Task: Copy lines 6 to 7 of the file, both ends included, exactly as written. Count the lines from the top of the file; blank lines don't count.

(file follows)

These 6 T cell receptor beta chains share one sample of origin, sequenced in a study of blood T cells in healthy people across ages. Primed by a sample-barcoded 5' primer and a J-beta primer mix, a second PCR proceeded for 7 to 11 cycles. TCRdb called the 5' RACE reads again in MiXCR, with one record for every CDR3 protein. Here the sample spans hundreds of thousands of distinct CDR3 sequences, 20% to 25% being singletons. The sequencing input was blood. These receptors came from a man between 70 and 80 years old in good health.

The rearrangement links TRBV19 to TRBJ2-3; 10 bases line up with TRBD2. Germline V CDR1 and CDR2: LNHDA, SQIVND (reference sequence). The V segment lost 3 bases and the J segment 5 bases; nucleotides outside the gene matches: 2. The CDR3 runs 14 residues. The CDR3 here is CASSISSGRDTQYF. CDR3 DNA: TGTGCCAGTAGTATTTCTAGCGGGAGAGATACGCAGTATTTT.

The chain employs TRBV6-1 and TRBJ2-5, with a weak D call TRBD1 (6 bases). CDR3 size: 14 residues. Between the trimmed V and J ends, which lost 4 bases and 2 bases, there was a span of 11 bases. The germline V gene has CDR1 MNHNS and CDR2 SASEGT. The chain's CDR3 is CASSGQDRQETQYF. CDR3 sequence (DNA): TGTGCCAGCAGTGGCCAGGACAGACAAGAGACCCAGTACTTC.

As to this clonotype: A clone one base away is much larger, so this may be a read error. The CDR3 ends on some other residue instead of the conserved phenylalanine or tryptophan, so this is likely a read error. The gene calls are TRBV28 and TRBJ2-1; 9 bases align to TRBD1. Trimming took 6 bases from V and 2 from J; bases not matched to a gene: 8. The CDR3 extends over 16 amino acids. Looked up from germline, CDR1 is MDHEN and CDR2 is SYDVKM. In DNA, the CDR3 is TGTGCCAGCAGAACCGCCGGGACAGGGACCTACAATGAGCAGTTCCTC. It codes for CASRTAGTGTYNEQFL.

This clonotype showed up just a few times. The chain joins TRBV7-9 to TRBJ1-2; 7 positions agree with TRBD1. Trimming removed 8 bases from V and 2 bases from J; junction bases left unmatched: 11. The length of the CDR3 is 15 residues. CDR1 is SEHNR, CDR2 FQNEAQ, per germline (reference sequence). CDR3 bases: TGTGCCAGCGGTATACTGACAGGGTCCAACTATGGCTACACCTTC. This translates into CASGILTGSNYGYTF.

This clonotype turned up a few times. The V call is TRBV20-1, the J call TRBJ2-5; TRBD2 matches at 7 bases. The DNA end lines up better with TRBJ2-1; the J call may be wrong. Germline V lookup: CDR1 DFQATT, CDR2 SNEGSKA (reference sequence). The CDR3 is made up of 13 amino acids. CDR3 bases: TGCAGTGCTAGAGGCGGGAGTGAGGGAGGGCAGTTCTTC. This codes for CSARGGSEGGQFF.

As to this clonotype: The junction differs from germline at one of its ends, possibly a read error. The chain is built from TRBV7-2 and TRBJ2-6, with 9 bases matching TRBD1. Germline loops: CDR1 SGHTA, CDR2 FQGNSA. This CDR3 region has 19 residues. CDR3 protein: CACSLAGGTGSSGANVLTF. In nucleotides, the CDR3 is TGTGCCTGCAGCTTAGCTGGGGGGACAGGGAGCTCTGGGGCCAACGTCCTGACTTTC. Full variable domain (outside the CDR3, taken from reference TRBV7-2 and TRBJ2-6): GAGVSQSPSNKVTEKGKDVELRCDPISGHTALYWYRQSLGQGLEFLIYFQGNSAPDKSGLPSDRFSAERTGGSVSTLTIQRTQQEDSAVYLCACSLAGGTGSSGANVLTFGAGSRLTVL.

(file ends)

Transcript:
This clonotype turned up a few times. The V call is TRBV20-1, the J call TRBJ2-5; TRBD2 matches at 7 bases. The DNA end lines up better with TRBJ2-1; the J call may be wrong. Germline V lookup: CDR1 DFQATT, CDR2 SNEGSKA (reference sequence). The CDR3 is made up of 13 amino acids. CDR3 bases: TGCAGTGCTAGAGGCGGGAGTGAGGGAGGGCAGTTCTTC. This codes for CSARGGSEGGQFF.

As to this clonotype: The junction differs from germline at one of its ends, possibly a read error. The chain is built from TRBV7-2 and TRBJ2-6, with 9 bases matching TRBD1. Germline loops: CDR1 SGHTA, CDR2 FQGNSA. This CDR3 region has 19 residues. CDR3 protein: CACSLAGGTGSSGANVLTF. In nucleotides, the CDR3 is TGTGCCTGCAGCTTAGCTGGGGGGACAGGGAGCTCTGGGGCCAACGTCCTGACTTTC. Full variable domain (outside the CDR3, taken from reference TRBV7-2 and TRBJ2-6): GAGVSQSPSNKVTEKGKDVELRCDPISGHTALYWYRQSLGQGLEFLIYFQGNSAPDKSGLPSDRFSAERTGGSVSTLTIQRTQQEDSAVYLCACSLAGGTGSSGANVLTFGAGSRLTVL.